All participants were native Chinese readers; none had a medical education background or were from Wuhan, China. Manipulation checks in the survey resulted in a total of 384 valid participants in the experiments (experiment 1: n=213, 85.2%; experiment 2: n=171, 85.5%). Table 1 presents the descriptive information about the participants.

Table 1. Descriptive information about participants in experiments 1 and 2.
VariablesExperiment 1 (N=213)Experiment 2 (N=171)
Age (years)


Mean (SD)29 (9)28 (7)
Gender, n (%)

Female151 (70.9)106 (62.0)

Male62 (20.1)65 (38.0)
Marital status, n (%)

Single131 (61.5)95 (55.6)

Married82 (38.5)76 (44.4)
Education, n (%)

Middle school graduate and below2 (0.9)2 (1.2)

High school graduate9 (4.2)6 (3.5)

College degree holder129 (60.6)124 (72.5)

Graduate degree holder and above73 (34.3)39 (22.8)

Message Stimuli and Pretest

Message Stimuli

The content of the messages was developed based on considerable scientific research published in vaccination-related fields [8,27,28]. We wrote 5 consecutive paragraphs, with an associated theme in each message. In approximately 450 Chinese characters, each of the messages described a story about immunization and stated the substantial value of vaccination. To increase the vividness of the messages, we used pictures from a royalty-free image web archive.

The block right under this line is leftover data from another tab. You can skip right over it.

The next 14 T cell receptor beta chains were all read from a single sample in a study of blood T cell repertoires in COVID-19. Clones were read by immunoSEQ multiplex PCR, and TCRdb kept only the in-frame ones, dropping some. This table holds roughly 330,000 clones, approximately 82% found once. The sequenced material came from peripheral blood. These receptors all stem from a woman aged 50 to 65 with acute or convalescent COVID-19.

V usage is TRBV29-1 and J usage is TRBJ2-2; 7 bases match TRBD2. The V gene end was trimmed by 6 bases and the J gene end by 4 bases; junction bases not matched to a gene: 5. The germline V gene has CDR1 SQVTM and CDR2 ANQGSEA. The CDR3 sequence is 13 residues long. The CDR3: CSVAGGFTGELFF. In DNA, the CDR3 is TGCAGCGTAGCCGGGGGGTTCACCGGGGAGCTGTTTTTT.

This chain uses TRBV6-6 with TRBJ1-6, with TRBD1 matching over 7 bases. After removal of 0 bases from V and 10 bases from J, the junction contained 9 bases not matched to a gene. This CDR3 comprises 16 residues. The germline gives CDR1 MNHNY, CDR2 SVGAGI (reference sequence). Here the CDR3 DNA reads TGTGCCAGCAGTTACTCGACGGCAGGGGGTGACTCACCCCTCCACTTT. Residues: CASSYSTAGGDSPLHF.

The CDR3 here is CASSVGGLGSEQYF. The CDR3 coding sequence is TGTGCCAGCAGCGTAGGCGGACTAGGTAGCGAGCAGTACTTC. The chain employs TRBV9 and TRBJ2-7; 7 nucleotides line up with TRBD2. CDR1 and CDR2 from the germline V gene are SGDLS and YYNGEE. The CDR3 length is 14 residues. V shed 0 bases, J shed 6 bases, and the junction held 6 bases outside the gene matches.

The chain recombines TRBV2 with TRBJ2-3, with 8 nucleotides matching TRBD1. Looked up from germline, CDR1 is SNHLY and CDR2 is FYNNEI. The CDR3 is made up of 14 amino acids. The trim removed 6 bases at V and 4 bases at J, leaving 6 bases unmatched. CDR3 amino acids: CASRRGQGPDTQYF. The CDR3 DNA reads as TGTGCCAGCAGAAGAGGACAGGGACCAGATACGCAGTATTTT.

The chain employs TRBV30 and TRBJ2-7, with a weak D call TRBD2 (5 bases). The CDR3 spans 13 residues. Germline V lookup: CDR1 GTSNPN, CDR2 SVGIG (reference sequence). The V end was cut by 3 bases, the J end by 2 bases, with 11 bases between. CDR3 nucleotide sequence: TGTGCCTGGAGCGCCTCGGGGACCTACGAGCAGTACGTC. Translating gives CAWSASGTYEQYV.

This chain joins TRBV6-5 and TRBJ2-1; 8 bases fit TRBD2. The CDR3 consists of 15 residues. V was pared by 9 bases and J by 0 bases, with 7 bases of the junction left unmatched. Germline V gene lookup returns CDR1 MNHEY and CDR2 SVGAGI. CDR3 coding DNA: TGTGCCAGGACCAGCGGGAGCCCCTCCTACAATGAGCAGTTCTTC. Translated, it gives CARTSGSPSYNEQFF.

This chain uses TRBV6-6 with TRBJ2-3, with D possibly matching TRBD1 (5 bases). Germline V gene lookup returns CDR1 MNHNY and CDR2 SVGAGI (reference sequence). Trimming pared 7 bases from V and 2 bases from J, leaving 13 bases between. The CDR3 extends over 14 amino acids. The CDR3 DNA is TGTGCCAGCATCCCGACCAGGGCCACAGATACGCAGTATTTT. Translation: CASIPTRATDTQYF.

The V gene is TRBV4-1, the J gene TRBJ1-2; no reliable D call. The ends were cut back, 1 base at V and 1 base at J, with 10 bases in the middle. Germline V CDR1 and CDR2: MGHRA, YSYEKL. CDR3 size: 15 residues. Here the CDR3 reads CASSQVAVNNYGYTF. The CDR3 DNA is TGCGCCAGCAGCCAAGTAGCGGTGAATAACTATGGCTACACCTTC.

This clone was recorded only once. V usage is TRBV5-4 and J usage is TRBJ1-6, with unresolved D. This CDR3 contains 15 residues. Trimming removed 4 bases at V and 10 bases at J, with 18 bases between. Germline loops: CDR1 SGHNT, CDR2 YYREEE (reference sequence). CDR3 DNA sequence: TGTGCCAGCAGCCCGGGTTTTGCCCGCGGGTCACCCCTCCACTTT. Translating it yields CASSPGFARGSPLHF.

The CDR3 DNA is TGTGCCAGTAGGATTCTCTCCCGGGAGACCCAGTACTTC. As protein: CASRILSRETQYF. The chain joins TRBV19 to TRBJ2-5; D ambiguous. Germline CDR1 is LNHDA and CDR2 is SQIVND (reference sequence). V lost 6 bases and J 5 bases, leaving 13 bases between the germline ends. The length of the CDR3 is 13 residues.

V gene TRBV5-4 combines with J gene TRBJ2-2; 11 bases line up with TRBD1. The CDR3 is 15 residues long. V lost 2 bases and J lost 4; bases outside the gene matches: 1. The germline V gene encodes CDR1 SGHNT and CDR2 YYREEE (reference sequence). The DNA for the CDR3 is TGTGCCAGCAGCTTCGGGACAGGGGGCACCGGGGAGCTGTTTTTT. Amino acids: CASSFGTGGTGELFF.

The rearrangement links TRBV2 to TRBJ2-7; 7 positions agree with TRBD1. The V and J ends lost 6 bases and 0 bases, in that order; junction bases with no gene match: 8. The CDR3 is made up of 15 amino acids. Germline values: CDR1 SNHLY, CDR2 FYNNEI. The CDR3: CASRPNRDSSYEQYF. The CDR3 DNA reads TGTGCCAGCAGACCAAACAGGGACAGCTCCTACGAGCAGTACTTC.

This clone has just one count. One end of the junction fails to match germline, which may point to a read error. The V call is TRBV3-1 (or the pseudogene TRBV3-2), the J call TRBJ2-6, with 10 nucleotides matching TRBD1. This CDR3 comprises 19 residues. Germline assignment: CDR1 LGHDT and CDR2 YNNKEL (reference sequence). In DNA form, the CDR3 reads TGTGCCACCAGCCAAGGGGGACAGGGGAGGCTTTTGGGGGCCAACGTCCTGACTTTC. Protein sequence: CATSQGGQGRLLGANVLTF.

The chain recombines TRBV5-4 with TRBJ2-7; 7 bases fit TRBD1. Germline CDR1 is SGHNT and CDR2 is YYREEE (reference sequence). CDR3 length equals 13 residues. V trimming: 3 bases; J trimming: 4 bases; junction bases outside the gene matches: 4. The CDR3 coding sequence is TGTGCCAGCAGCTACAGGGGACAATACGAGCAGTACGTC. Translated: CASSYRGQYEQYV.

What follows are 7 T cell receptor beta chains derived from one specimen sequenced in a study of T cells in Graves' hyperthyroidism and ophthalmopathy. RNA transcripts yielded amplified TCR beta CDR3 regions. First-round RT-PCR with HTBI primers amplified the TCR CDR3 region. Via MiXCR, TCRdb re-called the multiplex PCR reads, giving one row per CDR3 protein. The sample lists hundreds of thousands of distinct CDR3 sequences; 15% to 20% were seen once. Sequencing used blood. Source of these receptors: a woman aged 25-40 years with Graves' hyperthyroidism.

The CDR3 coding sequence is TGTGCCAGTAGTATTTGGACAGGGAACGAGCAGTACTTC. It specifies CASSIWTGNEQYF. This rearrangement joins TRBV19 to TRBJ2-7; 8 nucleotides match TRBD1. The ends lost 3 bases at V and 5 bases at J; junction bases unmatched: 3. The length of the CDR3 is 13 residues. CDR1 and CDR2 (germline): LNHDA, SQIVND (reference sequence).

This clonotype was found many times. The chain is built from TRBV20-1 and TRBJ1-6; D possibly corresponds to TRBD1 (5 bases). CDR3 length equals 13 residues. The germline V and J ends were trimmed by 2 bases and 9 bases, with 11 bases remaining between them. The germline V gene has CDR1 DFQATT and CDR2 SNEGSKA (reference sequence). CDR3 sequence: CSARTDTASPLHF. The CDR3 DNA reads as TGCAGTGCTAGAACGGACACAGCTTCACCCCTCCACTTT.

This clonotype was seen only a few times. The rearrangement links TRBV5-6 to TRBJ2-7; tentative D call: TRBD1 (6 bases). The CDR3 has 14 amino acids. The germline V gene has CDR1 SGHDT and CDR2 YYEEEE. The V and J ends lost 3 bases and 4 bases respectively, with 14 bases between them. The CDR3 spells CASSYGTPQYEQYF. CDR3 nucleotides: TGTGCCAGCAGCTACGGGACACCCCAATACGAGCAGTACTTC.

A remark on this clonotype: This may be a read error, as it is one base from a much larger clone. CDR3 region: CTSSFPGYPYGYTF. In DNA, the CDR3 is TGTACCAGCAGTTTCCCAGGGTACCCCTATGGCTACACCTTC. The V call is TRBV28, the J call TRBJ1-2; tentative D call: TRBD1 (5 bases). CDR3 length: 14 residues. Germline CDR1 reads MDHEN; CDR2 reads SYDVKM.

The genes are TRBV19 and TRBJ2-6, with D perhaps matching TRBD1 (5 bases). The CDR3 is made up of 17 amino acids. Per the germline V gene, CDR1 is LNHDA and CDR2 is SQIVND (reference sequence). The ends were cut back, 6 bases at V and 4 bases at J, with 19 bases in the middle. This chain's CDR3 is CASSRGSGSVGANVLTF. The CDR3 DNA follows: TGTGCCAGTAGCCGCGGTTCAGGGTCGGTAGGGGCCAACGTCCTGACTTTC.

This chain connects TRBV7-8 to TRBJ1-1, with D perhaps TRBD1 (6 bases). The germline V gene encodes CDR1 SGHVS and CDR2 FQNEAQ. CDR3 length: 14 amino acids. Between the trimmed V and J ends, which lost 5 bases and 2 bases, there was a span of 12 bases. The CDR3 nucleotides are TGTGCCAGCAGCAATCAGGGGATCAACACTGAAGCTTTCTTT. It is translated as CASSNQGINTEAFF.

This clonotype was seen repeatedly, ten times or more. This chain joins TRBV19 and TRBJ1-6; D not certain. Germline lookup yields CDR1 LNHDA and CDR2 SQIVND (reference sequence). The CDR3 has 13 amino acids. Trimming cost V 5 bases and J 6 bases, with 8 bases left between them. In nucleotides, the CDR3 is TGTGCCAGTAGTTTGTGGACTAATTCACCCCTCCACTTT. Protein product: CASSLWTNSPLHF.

Figure 1 presents the condition of collective loss in experiment 1. Value type was manipulated by emphasizing collective or individual value under different conditions. For example, herd immunity was explained in the condition of collective value, while individual immunity was used in the condition of individual value. In addition, the subjects of the sentences were changed from “human” (collective value) to “you” (individual value).

In line with prior framing-related literature [29], message framing was described separately by strengthening the benefit of vaccination in gain framing or the harm of not being vaccinated in loss framing. We also used specific examples of vaccination to convey the messages (eg, the polio vaccine has saved human lives, or polio has killed humans).

Figure 1. Material for the collective-loss condition for experiment 1.
View this figure
Pretest of Messages

We tested the validity of the messages with 120 participants (the manipulation check resulted in 111 valid participants) who did not participate in the formal experiments. The 111 participants (females: n=83, 74.8%; mean age 33 [SD 12] years; at least some college education: n=93, 83.7%; single: n=58, 52.3%) were native Chinese readers; none had a medical education background or were from Wuhan, China. Each participant was randomly assigned to 1 of the 4 materials using the online survey platform’s randomization function.